Kristen Maitland receives NSF CAREER Award

Maitland, KristenCOLLEGE STATION, Texas, March 20, 2013 – Kristen Maitland, assistant professor in the Department of Biomedical Engineering at Texas A&M University, has been awarded a Faculty Early Career Development (CAREER) Award sponsored by the National Science Foundation (NSF).

As a recipient of the prestigious award, Maitland will receive $400,000 throughout the next five years for her research, which aims to develop an innovative optical sensing and imaging platform for basic science and translational research applications to improve public health.

Specifically, Maitland is developing optical fiber-based technology to increase sensitivity in whole-animal imaging by bringing a novel diffusing fiber excitation source closer to the pathogen in the lungs; enable high-resolution imaging in vivo in the lung co-registered with whole-animal imaging using an innovative miniaturized fiber microendoscope; and sense fluorescent bacteria at unprecedented levels using a diffuser-based probe for excitation with integrated fibers for fluorescence collection.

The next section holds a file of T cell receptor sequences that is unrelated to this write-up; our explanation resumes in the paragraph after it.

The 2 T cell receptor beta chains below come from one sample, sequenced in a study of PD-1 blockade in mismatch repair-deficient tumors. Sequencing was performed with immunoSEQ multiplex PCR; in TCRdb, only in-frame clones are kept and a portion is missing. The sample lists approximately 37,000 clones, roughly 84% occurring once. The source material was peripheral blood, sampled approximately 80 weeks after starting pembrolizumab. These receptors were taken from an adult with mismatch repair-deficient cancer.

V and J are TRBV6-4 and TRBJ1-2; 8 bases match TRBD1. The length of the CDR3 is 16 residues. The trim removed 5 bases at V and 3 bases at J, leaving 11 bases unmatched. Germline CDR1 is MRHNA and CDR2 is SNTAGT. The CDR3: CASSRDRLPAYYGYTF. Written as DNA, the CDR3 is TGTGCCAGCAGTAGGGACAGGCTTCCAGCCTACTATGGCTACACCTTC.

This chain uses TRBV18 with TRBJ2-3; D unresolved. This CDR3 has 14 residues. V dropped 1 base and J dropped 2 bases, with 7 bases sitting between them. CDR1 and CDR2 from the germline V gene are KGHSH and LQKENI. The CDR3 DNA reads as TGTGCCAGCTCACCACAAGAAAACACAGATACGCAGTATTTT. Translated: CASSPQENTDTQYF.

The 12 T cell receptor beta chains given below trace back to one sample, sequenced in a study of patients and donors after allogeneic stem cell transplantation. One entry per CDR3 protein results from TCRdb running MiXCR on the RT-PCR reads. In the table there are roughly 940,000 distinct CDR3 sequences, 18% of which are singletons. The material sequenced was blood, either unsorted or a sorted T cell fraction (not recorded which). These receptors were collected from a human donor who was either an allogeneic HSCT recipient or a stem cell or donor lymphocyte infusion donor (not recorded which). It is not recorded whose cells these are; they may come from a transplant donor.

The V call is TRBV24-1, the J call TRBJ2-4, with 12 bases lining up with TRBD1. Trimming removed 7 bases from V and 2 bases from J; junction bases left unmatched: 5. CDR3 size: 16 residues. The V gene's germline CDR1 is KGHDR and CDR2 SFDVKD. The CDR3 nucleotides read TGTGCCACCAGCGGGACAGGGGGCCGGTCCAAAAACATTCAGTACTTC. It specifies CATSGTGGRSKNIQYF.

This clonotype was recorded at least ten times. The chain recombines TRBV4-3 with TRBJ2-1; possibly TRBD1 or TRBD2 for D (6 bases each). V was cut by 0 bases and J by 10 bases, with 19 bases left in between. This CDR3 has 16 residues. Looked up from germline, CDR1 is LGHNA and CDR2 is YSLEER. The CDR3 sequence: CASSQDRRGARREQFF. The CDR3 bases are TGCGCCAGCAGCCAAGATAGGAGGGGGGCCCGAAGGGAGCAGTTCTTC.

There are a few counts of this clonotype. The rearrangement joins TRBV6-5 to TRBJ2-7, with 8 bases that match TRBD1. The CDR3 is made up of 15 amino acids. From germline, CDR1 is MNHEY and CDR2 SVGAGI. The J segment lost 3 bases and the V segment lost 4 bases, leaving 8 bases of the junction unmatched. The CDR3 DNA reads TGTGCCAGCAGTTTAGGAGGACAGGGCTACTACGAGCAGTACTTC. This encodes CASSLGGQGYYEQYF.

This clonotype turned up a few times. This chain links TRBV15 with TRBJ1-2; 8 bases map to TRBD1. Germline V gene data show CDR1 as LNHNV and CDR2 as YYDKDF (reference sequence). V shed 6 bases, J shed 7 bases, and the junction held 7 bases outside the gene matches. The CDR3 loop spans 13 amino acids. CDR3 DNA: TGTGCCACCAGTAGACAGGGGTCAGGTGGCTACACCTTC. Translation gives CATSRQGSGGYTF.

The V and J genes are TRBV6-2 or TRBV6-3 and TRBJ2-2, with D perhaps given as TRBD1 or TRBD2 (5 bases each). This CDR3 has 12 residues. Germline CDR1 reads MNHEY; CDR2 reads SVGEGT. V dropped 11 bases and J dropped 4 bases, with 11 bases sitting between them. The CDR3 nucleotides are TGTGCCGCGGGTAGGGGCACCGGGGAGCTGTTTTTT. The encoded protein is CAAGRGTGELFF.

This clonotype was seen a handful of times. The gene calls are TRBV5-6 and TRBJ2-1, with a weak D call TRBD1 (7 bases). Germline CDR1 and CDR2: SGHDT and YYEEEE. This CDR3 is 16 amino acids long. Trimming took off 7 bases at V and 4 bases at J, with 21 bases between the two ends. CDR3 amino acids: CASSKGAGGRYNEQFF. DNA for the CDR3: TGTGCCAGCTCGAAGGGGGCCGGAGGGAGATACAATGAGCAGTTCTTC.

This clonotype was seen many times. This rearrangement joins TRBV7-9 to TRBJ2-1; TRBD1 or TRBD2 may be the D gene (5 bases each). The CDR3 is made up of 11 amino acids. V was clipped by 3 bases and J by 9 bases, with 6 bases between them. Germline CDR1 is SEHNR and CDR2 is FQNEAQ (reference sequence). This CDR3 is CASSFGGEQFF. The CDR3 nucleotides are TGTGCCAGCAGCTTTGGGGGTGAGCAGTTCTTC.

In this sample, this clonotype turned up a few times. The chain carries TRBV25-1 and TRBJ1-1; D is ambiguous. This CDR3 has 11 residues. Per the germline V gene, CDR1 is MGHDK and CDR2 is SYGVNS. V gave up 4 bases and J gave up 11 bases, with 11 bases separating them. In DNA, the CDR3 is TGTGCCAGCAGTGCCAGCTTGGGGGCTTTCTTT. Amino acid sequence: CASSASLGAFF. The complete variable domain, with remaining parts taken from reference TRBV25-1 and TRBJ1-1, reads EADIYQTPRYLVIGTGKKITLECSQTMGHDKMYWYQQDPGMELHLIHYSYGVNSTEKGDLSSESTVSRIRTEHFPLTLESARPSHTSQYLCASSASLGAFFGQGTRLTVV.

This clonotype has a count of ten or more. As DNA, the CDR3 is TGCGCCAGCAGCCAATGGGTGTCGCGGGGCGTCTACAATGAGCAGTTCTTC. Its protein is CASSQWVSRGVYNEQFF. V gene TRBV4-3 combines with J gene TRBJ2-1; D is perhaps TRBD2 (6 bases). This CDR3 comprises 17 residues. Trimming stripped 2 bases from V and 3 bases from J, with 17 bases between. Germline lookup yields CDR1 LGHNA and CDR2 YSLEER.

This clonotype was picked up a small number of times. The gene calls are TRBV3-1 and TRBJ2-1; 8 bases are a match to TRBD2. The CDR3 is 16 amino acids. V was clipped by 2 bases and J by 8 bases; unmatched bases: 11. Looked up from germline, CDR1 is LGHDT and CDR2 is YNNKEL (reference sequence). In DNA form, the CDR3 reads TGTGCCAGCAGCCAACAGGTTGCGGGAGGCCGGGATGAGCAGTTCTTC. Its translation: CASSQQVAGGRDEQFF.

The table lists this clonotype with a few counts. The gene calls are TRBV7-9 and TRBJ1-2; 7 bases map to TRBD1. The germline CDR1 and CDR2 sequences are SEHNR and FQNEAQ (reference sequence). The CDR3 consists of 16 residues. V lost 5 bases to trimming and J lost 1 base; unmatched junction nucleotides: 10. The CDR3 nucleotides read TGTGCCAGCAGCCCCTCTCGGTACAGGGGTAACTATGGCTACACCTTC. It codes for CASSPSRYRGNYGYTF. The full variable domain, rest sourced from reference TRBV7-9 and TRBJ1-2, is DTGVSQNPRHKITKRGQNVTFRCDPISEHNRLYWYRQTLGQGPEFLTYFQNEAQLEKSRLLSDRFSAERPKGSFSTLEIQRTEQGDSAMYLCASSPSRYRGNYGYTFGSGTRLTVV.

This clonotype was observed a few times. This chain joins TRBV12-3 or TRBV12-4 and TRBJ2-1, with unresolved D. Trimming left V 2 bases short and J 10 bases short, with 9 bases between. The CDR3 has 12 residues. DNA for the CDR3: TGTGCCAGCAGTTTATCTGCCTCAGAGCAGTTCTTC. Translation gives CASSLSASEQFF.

The fiber sensor will be developed to exploit the recent development of near infrared reporter enzyme fluorescence probes that have potential to be used for sensitive, real-time detection of tuberculosis in humans.

The development of this sensing and imaging technology, Maitland says, is expected to have a transformational impact on the understanding of early stage bacterial infections and on detection of bacteria in vivo, which will greatly benefit society.

Maitland completed her undergraduate studies and master’s degree at California Polytechnic State University in 2002, and earned her Ph.D. at The University of Texas at Austin in 2006.

At Texas A&M, Maitland’s research focuses on the design, construction and testing of multi-modal, multi-scale, multi-dimensional and high-speed optical imaging systems for preclinical and clinical, in vivo and in situ imaging. Due to the multidisciplinary nature of this research, her laboratory works in close collaboration with clinicians and biologists to understand the fundamental basis of biomedical problems to drive the design of optical systems.

Her specific projects include FLIM and reflectance confocal microscopy for early cancer detection, large-area confocal imaging to investigate inflammation and cancer pathogenesis, fiber-based fluorescence imaging to study bacterial pathogenesis, and head-mounted fluorescence imaging to investigate neural coding in songbirds.

The CAREER Award was established to support junior faculty within the context of their overall career development, combining in a single program the support of research and education of the highest quality and in the broadest sense. Through this program, the NSF emphasizes the importance on the early development of academic careers dedicated to stimulating the discovery process in which the excitement of research is enhanced by inspired teaching and enthusiastic learning.